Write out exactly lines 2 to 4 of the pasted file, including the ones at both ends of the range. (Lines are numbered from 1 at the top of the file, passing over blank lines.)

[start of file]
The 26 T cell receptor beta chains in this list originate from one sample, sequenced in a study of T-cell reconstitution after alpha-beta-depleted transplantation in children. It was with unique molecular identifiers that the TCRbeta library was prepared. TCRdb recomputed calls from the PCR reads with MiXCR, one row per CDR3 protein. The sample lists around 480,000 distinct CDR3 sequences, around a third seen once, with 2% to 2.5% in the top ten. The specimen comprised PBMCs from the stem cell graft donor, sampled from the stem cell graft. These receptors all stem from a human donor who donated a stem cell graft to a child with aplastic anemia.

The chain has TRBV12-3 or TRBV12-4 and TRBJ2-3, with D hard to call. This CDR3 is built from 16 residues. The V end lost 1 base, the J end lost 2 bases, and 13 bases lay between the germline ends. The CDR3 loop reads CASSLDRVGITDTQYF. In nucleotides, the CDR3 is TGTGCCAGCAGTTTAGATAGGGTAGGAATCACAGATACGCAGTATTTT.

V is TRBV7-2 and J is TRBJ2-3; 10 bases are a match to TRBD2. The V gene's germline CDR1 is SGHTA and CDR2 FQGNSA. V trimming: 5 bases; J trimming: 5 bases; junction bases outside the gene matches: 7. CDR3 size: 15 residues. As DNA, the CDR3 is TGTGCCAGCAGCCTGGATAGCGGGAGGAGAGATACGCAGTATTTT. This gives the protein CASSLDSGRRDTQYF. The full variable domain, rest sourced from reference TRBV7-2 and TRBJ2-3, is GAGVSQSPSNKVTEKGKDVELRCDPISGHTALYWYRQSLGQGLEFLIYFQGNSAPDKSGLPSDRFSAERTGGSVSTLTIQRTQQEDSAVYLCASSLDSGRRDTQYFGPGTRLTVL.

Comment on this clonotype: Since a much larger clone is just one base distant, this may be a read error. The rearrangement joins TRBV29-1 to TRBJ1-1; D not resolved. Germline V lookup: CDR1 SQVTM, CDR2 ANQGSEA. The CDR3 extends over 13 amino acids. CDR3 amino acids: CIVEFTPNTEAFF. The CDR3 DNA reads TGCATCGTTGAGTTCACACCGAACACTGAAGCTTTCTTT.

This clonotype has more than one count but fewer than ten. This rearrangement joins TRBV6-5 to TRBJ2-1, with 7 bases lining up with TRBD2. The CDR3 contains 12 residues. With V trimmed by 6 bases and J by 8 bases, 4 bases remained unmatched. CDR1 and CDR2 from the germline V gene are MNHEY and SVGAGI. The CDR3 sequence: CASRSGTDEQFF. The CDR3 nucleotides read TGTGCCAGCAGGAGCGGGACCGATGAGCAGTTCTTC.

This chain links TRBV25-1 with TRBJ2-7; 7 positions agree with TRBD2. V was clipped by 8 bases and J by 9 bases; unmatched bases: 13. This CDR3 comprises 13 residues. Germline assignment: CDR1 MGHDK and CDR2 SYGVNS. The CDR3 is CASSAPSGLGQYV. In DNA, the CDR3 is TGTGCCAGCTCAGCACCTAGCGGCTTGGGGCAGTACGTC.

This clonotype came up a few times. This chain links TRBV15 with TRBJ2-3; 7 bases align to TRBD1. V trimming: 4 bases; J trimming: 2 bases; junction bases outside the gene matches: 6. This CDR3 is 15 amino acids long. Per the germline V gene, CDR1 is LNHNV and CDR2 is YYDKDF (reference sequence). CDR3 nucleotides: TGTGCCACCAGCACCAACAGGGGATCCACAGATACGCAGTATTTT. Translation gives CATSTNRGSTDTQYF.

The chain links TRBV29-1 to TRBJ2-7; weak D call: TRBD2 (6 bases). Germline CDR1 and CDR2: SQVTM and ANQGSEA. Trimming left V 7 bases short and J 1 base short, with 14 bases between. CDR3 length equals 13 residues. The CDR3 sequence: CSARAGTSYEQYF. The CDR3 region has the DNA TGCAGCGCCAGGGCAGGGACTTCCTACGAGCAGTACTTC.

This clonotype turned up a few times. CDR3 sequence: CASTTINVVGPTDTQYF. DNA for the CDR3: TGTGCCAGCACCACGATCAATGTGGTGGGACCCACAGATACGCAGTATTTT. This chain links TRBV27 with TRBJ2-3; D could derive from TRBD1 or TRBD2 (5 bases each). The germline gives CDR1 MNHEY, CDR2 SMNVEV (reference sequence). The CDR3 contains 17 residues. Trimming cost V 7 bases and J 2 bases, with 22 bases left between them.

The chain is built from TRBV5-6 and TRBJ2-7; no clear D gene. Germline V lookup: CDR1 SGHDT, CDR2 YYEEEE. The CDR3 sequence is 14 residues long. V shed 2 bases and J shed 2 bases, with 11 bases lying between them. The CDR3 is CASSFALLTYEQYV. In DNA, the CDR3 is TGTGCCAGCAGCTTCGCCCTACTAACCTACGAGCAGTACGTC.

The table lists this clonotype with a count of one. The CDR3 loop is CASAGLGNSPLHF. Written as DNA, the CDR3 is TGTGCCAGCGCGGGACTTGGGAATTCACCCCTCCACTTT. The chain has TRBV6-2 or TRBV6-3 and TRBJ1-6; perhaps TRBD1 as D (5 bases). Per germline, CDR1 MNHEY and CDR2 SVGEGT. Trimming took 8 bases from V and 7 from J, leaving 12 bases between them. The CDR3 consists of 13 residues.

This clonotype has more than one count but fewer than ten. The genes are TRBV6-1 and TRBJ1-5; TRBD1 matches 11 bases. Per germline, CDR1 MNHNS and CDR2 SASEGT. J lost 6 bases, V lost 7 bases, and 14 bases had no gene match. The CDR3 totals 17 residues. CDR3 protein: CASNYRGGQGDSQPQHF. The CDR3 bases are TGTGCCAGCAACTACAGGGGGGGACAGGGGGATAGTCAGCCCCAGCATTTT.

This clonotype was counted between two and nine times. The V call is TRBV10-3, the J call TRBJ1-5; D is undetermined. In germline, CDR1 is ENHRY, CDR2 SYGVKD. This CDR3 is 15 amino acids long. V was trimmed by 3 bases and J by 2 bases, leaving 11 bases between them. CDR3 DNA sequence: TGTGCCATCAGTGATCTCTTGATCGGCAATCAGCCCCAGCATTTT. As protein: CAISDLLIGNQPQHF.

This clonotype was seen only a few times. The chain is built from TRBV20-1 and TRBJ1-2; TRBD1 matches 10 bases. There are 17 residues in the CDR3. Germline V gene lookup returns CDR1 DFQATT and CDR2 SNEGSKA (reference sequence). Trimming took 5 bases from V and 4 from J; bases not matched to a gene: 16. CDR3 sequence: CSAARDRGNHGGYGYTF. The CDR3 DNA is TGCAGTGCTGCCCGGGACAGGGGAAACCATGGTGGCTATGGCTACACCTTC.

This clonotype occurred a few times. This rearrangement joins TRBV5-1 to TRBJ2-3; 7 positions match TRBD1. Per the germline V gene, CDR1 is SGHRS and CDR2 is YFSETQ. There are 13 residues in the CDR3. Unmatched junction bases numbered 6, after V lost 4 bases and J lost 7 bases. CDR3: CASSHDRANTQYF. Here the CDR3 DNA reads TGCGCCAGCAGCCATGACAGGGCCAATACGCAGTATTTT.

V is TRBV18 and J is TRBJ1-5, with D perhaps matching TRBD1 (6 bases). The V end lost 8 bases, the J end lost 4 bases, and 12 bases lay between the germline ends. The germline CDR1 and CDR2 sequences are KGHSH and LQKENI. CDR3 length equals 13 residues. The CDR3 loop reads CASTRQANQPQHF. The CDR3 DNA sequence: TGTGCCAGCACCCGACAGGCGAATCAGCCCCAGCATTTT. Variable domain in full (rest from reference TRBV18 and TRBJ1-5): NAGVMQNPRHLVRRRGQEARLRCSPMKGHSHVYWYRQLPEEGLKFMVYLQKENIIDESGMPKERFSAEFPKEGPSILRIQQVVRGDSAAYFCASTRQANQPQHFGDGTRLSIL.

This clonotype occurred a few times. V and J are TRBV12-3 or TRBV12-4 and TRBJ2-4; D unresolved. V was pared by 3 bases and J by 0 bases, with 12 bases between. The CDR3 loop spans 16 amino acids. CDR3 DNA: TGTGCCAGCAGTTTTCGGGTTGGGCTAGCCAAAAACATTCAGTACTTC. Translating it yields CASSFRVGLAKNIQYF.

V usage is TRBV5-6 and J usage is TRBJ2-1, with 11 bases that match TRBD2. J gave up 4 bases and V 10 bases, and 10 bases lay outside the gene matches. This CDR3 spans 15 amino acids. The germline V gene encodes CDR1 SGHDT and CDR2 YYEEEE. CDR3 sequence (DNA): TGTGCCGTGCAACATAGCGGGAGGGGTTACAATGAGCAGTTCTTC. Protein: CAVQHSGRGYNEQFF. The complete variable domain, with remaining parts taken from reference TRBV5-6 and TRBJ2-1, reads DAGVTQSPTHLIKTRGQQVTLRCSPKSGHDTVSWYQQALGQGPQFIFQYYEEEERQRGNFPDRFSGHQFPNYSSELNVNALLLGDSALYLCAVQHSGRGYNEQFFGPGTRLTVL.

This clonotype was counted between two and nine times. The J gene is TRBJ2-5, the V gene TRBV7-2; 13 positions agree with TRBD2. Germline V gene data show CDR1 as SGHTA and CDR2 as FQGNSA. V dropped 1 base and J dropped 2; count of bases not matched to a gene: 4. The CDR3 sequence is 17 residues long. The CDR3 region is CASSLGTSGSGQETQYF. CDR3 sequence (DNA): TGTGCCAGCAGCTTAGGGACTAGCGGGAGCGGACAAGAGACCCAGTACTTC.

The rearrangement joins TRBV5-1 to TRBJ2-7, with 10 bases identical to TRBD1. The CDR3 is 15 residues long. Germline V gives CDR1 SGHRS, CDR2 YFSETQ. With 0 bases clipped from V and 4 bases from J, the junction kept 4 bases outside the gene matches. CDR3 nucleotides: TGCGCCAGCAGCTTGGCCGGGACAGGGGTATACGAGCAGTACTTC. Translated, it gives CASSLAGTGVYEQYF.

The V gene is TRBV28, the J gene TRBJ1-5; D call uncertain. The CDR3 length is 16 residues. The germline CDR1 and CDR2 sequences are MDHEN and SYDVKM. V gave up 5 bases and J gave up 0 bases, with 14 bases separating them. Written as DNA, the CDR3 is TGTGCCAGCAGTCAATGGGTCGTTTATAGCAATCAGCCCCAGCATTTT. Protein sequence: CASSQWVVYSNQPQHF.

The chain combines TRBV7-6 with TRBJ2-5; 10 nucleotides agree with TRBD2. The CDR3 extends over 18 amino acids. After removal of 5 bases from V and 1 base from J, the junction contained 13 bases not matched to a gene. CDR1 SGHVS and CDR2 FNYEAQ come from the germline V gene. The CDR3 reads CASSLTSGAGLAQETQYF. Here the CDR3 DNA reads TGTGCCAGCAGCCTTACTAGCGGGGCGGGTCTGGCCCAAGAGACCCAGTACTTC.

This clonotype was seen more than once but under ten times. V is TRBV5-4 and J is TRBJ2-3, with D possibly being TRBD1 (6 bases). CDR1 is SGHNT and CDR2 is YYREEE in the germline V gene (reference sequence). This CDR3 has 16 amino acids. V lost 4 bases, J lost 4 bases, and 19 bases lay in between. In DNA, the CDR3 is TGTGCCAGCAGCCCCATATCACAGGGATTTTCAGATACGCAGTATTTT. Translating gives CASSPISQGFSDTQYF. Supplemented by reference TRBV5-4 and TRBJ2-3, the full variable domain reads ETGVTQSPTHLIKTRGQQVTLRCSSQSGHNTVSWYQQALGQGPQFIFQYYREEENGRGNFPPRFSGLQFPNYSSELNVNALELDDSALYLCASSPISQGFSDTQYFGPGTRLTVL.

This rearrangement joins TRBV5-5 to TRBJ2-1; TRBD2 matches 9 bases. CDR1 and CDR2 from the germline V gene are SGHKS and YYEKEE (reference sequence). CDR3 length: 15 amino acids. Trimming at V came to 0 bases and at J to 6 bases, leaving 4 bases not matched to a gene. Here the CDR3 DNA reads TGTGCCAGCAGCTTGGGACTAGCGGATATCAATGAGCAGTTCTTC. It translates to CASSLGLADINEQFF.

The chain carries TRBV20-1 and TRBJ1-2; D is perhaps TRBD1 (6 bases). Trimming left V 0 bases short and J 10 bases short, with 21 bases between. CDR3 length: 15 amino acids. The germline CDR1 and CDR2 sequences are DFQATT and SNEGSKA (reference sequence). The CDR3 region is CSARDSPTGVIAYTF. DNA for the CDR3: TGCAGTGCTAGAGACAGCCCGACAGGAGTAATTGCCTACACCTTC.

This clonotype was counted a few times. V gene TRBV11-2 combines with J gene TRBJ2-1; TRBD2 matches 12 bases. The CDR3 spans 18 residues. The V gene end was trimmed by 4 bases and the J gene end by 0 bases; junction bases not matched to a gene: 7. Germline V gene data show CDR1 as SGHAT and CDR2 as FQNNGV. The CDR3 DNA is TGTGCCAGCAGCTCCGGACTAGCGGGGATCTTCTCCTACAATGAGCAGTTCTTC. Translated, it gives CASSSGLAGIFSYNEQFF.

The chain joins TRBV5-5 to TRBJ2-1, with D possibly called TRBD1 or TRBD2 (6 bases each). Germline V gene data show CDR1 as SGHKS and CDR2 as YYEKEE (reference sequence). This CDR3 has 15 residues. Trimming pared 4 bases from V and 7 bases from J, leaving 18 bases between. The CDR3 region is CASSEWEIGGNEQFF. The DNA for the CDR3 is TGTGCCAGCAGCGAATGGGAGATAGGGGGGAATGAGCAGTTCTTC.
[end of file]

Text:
The chain has TRBV12-3 or TRBV12-4 and TRBJ2-3, with D hard to call. This CDR3 is built from 16 residues. The V end lost 1 base, the J end lost 2 bases, and 13 bases lay between the germline ends. The CDR3 loop reads CASSLDRVGITDTQYF. In nucleotides, the CDR3 is TGTGCCAGCAGTTTAGATAGGGTAGGAATCACAGATACGCAGTATTTT.

V is TRBV7-2 and J is TRBJ2-3; 10 bases are a match to TRBD2. The V gene's germline CDR1 is SGHTA and CDR2 FQGNSA. V trimming: 5 bases; J trimming: 5 bases; junction bases outside the gene matches: 7. CDR3 size: 15 residues. As DNA, the CDR3 is TGTGCCAGCAGCCTGGATAGCGGGAGGAGAGATACGCAGTATTTT. This gives the protein CASSLDSGRRDTQYF. The full variable domain, rest sourced from reference TRBV7-2 and TRBJ2-3, is GAGVSQSPSNKVTEKGKDVELRCDPISGHTALYWYRQSLGQGLEFLIYFQGNSAPDKSGLPSDRFSAERTGGSVSTLTIQRTQQEDSAVYLCASSLDSGRRDTQYFGPGTRLTVL.

Comment on this clonotype: Since a much larger clone is just one base distant, this may be a read error. The rearrangement joins TRBV29-1 to TRBJ1-1; D not resolved. Germline V lookup: CDR1 SQVTM, CDR2 ANQGSEA. The CDR3 extends over 13 amino acids. CDR3 amino acids: CIVEFTPNTEAFF. The CDR3 DNA reads TGCATCGTTGAGTTCACACCGAACACTGAAGCTTTCTTT.